we must first acknowledge that chaos and anarchy represent opposite ends of the
same global continuum. “Mere” anarchy, or the absence of central world
authority, has always been “normal.” Chaos, however, is unique. It is thoroughly
Since the seventeenth century, our anarchic world can be best
described as a system; what happens in any one part necessarily affects the
other parts. When deterioration is marked, and begins to spread from one nation
to another, the effects can undermine international stability.
deterioration is rapid and catastrophic, as it would be following the start of
any unconventional war and/or unconventional terrorism, the corollary effects
would be correspondingly immediate and overwhelming.
These effects would
Aware that even an incremental collapse of remaining world
authority structures will affect its many enemies, leaders of Israel quickly
need to advance precise and plausible safeguards against collapse and chart
durable paths to survival.
Such indispensable considerations are likely
not yet seriously underway.
Israel’s leaders are wasting precious time
with their ritualistic considerations of assorted “peace plans.” Soon, in
consequence, they may need to consider just how they should respond to life in a
global ‘state of nature.’ The triggering mechanism of a global descent into
chaos could be a variety of mass-casualty attacks against Israel, or against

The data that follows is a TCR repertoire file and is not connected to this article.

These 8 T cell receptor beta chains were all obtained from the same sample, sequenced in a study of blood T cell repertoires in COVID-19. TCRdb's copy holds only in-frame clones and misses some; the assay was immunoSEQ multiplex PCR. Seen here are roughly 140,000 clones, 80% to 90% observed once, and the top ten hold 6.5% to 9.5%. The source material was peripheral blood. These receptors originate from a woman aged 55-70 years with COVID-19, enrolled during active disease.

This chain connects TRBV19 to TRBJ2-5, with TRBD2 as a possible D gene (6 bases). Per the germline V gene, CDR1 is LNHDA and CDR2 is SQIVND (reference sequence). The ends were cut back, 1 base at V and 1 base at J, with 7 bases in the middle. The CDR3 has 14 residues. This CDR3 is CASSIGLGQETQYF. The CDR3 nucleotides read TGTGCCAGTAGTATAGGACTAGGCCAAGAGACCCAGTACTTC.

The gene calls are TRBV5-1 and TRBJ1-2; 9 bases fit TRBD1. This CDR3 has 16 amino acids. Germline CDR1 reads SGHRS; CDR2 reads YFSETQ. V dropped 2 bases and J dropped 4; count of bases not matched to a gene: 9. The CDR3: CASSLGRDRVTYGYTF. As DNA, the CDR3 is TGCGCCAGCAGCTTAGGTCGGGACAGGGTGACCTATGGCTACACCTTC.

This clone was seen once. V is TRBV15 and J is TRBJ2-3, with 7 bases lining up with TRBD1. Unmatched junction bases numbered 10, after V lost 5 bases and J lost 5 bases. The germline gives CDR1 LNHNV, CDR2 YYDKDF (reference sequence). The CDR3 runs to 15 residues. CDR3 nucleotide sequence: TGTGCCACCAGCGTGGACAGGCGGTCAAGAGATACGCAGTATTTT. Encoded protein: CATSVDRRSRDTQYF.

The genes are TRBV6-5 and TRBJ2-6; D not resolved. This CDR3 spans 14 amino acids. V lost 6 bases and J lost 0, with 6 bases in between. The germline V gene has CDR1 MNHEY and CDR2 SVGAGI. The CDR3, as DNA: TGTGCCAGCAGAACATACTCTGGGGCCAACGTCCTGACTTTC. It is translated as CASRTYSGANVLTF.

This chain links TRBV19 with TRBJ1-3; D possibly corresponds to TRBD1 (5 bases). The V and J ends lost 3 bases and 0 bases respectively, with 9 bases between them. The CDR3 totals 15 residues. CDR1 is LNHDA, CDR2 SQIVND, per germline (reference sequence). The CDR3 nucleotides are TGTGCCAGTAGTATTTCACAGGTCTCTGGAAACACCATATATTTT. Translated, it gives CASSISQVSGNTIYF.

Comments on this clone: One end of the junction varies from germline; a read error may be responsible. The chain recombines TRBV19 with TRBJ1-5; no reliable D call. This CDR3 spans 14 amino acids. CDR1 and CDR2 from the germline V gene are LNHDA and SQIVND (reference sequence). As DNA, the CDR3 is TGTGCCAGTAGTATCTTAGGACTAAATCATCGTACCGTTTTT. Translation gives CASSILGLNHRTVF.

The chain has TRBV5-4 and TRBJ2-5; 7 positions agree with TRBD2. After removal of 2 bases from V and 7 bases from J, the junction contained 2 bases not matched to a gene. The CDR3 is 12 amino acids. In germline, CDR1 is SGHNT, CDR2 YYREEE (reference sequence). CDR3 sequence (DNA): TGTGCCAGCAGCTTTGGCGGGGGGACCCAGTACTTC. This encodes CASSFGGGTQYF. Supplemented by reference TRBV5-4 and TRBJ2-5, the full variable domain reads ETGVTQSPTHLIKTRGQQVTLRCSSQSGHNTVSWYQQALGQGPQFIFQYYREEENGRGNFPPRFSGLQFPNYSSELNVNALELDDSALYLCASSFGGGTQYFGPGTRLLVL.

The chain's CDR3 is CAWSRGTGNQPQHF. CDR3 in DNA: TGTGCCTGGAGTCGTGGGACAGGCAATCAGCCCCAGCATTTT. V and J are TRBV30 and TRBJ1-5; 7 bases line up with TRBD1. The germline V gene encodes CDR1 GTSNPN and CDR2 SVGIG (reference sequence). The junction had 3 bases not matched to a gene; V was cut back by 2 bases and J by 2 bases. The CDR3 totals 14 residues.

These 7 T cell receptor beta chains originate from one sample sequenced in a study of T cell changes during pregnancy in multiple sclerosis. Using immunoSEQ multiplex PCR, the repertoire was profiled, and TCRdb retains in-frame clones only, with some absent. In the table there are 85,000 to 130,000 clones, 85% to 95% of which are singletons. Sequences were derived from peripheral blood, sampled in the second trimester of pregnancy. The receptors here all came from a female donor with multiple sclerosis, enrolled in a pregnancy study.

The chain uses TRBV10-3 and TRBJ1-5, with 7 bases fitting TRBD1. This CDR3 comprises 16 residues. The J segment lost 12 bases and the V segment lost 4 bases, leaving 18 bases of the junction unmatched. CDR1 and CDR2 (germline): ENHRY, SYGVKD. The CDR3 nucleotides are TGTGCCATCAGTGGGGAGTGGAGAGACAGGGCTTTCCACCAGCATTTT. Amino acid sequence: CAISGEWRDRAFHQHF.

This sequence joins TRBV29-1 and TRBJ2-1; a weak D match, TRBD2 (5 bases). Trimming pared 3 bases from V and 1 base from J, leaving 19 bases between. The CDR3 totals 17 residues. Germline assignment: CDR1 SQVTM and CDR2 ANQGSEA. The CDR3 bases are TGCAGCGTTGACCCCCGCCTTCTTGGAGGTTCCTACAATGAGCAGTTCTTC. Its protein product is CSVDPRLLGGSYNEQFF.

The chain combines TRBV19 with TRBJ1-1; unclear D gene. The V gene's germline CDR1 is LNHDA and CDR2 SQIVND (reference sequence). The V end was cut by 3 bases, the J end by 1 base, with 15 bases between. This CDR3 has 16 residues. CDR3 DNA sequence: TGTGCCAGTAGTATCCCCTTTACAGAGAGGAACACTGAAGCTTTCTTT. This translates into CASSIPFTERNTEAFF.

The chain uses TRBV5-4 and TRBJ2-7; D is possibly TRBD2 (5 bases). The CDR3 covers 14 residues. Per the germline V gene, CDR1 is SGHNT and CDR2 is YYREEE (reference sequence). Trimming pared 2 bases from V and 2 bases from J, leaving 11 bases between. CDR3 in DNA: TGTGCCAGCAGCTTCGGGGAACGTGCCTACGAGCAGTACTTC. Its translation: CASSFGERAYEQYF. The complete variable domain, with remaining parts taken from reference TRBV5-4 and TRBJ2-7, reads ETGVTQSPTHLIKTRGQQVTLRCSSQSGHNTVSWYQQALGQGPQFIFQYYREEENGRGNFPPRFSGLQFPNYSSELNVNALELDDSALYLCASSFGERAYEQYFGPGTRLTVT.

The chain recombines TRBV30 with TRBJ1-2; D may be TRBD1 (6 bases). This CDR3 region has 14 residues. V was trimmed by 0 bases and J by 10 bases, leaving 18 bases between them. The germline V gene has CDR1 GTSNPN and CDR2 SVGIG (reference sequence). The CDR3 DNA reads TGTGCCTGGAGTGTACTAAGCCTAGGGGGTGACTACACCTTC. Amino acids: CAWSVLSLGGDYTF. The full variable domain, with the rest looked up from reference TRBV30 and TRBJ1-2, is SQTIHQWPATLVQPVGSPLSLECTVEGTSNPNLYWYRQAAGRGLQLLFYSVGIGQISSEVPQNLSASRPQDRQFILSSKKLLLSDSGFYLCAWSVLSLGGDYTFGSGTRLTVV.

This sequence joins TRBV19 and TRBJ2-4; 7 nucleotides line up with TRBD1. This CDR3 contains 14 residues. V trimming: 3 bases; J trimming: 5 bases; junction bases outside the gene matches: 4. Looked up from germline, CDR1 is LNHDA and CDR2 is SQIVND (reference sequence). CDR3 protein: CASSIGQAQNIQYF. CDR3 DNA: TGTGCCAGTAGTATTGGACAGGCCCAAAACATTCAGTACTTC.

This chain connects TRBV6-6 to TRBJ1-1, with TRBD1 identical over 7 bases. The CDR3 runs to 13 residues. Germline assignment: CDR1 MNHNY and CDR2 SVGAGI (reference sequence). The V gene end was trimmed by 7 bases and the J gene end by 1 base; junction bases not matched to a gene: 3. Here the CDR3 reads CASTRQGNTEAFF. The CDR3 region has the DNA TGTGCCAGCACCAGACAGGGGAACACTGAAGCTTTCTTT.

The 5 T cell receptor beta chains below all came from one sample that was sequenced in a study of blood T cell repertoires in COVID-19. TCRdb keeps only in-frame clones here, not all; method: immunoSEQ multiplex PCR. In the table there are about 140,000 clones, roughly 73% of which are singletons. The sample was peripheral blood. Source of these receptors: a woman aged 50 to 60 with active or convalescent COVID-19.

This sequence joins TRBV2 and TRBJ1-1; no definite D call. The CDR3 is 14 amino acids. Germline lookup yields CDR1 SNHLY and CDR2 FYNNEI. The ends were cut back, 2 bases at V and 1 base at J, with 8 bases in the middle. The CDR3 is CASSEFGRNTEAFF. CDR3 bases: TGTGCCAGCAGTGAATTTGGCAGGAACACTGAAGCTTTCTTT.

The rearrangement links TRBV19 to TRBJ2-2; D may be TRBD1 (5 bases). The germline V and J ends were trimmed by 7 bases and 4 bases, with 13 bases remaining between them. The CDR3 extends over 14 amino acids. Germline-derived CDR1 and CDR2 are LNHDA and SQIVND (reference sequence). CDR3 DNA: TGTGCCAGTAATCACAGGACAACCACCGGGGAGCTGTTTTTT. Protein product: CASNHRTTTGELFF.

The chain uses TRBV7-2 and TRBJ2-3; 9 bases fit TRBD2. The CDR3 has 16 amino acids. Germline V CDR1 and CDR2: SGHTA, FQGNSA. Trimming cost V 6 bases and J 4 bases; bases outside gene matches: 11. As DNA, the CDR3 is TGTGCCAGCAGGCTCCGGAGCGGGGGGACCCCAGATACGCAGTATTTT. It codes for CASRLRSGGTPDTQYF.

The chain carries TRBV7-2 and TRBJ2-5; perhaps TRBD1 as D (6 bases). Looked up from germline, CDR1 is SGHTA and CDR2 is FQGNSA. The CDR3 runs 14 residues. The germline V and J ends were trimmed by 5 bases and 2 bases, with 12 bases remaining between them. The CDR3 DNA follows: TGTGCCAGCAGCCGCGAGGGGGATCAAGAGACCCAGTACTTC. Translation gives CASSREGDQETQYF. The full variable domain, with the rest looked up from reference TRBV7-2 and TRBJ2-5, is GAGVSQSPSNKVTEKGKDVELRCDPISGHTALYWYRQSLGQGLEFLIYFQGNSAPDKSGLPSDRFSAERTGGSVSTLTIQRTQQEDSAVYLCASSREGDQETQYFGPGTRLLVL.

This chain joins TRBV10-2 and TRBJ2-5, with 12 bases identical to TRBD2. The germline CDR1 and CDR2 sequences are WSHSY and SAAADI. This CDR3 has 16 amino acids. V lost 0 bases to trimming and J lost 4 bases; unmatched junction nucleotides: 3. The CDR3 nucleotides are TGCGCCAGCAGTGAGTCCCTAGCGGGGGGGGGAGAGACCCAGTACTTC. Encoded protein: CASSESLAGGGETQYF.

other western democracies. Even the traditionally “powerful” United States would
not be immune. For that matter, Israel’s own largely middle-class demonstrations
this summer against the “oligopoly” reveal a previously unrecognized internal
Any further chaotic disintegration of the world system
would fundamentally transform the Israeli system. Such a transformation could
involve total or near-total destruction. In anticipation, Israel will have to
orient its strategic planning to an assortment of worst-case prospects, focusing
on a wide range of primarily self-help security options.
persistently one-sided surrender of territory, its mistaken reluctance to accept
certain critical preemption options, and its periodic releases of live
terrorists in exchange for slain Jews may never bring direct defeat. Taken
together, however, these policy errors will have a weakening effect on Israel.
Whether the principal result here will be a “mere” impairment of the Jewish
state’s commitment to endure, or a devastating missile attack and/or major acts
of terror is still not clear.
The fragmentation of the Middle East and
North Africa is just the beginning.
For Israel, wider patterns of anarchy
are inevitable. What might still be avoided, however, are chaos,
mega-destruction and an unendurable sorrow. This avoidance will require early
awareness in Jerusalem that, as in any primordial state of nature, survival
demands resolute courage, intellectual imagination, and a willingness to suffer
even huge short-term harm to prevent a much longer-term collective
disappearance.The writer is professor of political science and
international law at Purdue University.
The author of many major books
and articles in the field, he was chair of Project Daniel (Israel).